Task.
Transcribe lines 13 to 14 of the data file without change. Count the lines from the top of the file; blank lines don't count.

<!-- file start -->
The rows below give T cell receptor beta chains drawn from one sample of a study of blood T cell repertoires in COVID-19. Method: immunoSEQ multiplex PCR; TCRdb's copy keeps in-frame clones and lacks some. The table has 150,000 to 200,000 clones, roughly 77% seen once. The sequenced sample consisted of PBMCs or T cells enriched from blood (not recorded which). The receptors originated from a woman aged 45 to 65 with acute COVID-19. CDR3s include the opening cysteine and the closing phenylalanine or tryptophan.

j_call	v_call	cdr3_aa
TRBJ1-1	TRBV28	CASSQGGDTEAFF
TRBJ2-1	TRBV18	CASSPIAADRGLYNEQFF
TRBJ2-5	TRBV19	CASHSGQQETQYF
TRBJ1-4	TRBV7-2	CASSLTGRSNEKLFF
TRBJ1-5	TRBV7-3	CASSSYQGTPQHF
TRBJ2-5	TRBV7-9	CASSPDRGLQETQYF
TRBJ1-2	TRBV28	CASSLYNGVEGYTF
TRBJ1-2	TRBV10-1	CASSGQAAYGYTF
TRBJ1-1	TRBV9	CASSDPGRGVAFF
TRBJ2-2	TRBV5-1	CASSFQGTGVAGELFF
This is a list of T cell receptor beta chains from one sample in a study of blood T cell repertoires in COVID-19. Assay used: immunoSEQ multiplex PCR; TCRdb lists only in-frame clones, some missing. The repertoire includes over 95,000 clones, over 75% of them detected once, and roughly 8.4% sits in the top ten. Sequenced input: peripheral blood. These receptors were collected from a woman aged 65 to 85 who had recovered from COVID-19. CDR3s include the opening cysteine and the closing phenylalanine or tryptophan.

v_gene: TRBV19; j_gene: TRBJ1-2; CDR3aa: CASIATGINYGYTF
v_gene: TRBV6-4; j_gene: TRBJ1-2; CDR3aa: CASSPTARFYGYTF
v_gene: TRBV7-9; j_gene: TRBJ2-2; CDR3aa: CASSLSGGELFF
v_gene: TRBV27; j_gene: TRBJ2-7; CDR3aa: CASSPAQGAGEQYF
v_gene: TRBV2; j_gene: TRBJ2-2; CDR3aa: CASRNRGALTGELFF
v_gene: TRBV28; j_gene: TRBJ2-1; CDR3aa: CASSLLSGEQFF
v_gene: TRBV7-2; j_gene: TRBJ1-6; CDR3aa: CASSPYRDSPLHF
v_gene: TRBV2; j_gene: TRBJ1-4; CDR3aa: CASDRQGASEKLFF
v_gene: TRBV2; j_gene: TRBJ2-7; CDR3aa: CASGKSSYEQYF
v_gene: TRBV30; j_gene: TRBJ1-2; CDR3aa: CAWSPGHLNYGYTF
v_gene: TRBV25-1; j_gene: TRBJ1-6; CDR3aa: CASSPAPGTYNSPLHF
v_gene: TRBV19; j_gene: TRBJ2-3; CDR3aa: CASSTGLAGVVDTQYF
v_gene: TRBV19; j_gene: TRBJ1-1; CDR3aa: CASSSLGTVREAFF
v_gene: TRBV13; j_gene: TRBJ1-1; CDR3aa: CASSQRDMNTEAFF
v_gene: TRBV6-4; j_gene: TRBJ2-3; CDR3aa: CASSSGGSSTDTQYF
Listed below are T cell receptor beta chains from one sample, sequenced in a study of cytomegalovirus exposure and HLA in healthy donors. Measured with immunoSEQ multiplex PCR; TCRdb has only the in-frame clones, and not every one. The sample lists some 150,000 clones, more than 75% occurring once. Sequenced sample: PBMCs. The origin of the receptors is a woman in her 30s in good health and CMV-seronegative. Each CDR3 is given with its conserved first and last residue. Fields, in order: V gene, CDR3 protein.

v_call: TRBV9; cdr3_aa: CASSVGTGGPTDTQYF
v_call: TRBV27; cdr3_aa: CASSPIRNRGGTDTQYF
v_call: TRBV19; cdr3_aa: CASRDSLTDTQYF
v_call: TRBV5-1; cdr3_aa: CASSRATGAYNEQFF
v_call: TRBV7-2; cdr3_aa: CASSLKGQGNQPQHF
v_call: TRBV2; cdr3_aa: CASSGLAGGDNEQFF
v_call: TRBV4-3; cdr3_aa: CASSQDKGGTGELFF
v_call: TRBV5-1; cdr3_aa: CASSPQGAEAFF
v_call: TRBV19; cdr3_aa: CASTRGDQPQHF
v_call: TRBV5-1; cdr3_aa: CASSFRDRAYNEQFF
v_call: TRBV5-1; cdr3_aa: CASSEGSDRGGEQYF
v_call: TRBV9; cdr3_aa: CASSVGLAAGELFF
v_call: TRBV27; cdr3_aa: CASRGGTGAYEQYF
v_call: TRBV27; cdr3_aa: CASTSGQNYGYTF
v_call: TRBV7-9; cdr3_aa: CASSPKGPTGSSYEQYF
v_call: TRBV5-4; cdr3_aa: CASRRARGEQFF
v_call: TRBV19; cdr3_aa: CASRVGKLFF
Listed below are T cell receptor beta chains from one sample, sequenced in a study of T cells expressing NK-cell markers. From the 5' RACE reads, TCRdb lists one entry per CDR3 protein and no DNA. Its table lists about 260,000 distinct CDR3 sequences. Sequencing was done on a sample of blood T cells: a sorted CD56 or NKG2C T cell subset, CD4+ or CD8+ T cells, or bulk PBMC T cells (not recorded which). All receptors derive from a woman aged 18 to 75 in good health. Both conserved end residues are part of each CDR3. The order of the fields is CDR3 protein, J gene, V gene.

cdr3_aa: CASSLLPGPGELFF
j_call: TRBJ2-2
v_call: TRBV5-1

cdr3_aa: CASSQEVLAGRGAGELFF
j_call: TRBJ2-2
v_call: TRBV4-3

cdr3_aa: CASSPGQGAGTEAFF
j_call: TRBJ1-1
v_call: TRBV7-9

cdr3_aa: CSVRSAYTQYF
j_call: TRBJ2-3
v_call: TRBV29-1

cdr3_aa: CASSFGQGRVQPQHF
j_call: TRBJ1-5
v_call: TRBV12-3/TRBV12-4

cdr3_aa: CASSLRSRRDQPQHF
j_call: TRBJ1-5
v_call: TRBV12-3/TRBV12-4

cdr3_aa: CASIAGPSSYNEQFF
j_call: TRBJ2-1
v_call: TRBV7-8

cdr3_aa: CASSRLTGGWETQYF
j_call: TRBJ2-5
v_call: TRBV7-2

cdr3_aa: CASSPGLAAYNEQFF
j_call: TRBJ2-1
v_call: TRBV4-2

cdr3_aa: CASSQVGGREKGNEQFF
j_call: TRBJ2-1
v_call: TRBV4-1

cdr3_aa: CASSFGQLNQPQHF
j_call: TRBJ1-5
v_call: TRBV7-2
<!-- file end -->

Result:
This is a list of T cell receptor beta chains from one sample in a study of blood T cell repertoires in COVID-19. Assay used: immunoSEQ multiplex PCR; TCRdb lists only in-frame clones, some missing. The repertoire includes over 95,000 clones, over 75% of them detected once, and roughly 8.4% sits in the top ten. Sequenced input: peripheral blood. These receptors were collected from a woman aged 65 to 85 who had recovered from COVID-19. CDR3s include the opening cysteine and the closing phenylalanine or tryptophan.

v_gene: TRBV19; j_gene: TRBJ1-2; CDR3aa: CASIATGINYGYTF